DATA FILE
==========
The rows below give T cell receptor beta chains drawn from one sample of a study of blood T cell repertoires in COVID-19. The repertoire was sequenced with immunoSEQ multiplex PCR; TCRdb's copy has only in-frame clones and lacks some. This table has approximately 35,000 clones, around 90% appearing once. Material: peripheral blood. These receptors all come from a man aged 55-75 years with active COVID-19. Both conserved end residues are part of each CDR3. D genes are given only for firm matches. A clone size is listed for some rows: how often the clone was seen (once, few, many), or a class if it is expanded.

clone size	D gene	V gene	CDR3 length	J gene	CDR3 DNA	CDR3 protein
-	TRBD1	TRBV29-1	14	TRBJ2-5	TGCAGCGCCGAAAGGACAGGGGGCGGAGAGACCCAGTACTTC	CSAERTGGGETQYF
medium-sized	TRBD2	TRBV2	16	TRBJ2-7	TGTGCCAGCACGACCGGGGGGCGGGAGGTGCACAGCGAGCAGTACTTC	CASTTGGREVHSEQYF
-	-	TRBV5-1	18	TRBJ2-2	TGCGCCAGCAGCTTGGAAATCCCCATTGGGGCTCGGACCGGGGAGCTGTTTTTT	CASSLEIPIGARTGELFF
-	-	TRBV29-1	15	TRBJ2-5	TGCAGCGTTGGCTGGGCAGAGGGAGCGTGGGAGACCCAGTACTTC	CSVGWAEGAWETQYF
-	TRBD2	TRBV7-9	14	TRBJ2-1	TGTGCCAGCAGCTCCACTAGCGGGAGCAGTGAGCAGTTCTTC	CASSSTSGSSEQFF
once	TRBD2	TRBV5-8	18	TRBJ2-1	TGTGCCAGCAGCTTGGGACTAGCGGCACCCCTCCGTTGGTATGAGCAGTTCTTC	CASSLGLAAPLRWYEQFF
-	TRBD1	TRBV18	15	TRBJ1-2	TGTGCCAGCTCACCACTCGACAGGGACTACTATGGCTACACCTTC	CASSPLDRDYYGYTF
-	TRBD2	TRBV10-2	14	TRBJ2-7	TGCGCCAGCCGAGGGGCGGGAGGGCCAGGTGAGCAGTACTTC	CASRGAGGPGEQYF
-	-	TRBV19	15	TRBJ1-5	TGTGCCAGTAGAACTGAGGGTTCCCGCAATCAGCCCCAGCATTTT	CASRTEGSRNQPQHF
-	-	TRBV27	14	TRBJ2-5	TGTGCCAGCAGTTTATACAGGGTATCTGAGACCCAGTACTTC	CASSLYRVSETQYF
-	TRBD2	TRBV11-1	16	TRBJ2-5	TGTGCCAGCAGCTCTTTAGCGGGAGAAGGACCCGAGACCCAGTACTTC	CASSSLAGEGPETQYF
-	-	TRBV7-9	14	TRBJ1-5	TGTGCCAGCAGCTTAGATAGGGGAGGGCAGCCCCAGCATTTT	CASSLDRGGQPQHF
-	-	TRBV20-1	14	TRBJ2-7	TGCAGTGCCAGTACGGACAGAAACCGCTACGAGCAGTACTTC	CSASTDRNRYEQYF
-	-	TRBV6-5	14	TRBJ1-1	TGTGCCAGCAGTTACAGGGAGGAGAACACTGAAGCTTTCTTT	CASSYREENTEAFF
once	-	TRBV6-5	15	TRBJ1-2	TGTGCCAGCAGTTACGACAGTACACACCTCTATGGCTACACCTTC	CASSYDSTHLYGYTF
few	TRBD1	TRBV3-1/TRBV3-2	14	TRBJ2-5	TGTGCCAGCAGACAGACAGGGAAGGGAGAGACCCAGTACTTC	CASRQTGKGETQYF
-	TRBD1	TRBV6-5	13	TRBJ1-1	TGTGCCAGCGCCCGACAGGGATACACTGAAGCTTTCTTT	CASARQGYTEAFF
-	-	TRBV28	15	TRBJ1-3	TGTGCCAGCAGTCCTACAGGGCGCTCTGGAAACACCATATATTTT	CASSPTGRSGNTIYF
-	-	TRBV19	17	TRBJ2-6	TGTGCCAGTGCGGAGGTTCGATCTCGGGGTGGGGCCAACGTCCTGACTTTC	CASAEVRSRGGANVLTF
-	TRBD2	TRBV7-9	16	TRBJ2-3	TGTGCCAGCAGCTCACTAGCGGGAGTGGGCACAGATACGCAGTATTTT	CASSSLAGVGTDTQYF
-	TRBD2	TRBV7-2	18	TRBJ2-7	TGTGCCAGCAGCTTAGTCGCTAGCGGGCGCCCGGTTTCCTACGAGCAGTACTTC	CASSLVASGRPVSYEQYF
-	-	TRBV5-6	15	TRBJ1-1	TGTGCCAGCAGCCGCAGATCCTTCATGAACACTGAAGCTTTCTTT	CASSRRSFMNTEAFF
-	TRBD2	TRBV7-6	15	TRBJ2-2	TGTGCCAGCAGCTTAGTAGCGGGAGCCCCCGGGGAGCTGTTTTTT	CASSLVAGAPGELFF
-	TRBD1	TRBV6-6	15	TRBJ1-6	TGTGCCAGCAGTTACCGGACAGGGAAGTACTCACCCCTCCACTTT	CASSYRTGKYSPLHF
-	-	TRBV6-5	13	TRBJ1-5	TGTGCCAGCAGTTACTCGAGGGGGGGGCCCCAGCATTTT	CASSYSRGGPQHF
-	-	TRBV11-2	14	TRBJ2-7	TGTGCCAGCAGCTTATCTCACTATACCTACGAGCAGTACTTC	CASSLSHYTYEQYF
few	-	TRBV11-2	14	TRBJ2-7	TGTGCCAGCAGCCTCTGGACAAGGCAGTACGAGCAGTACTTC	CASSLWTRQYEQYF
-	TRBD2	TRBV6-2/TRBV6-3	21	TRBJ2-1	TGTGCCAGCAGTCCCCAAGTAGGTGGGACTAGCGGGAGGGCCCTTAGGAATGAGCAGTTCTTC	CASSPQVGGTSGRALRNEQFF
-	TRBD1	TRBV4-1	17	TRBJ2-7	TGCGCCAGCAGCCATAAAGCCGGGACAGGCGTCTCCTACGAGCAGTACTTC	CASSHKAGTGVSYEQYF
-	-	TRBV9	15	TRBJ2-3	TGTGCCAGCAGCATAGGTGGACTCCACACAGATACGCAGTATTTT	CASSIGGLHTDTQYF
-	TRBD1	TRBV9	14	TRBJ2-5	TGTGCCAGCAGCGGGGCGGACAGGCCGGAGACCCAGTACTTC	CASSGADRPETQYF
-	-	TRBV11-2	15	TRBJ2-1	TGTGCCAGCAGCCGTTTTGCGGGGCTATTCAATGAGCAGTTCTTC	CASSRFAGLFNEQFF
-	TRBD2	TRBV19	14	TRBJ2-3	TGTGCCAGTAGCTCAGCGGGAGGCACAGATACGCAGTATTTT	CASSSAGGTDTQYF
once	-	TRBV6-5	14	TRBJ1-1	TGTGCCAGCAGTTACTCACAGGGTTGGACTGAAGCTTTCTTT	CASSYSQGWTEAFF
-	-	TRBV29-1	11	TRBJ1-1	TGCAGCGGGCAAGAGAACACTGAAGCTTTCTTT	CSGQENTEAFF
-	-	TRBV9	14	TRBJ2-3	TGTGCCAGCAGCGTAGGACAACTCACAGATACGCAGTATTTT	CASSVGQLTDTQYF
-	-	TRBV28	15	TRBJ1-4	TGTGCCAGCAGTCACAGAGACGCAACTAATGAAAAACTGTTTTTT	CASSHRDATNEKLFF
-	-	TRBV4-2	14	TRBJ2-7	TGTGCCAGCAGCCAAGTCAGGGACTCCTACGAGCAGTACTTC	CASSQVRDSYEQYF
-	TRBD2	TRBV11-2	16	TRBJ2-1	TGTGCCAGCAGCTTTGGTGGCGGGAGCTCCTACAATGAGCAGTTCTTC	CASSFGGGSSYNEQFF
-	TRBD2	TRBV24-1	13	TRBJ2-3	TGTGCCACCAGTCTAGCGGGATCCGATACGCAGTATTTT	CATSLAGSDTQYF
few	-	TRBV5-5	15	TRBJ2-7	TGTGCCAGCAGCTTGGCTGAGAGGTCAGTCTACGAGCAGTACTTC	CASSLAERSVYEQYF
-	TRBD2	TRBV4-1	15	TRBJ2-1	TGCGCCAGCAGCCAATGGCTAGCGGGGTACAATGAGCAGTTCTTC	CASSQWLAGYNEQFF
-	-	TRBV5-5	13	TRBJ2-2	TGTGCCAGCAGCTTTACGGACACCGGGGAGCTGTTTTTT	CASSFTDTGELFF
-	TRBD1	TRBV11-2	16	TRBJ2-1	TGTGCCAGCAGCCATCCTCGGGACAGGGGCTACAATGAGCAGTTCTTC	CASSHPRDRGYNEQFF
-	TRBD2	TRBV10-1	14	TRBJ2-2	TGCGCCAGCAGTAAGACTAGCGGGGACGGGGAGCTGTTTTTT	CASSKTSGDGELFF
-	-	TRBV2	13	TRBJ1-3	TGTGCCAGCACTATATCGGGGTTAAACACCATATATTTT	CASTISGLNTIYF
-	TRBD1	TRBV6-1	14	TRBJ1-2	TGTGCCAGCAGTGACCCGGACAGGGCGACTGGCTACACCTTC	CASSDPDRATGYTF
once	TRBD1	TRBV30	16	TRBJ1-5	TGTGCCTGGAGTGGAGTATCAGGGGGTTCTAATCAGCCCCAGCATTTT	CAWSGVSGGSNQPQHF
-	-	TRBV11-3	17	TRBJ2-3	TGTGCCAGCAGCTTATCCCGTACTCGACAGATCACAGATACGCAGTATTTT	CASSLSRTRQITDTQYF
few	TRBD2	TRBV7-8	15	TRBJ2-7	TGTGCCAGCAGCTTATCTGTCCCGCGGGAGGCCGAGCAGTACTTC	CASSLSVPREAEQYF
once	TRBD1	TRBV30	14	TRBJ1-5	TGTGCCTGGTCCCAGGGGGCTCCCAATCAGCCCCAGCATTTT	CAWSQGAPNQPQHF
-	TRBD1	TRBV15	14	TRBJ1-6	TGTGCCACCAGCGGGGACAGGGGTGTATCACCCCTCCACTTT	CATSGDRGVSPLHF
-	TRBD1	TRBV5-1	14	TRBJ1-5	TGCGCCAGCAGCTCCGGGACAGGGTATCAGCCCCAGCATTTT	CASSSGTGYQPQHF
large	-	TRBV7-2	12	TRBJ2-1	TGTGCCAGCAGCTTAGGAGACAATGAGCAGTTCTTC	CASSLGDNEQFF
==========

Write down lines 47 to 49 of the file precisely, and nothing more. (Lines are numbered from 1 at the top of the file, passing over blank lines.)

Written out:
-	TRBD2	TRBV10-1	14	TRBJ2-2	TGCGCCAGCAGTAAGACTAGCGGGGACGGGGAGCTGTTTTTT	CASSKTSGDGELFF
-	-	TRBV2	13	TRBJ1-3	TGTGCCAGCACTATATCGGGGTTAAACACCATATATTTT	CASTISGLNTIYF
-	TRBD1	TRBV6-1	14	TRBJ1-2	TGTGCCAGCAGTGACCCGGACAGGGCGACTGGCTACACCTTC	CASSDPDRATGYTF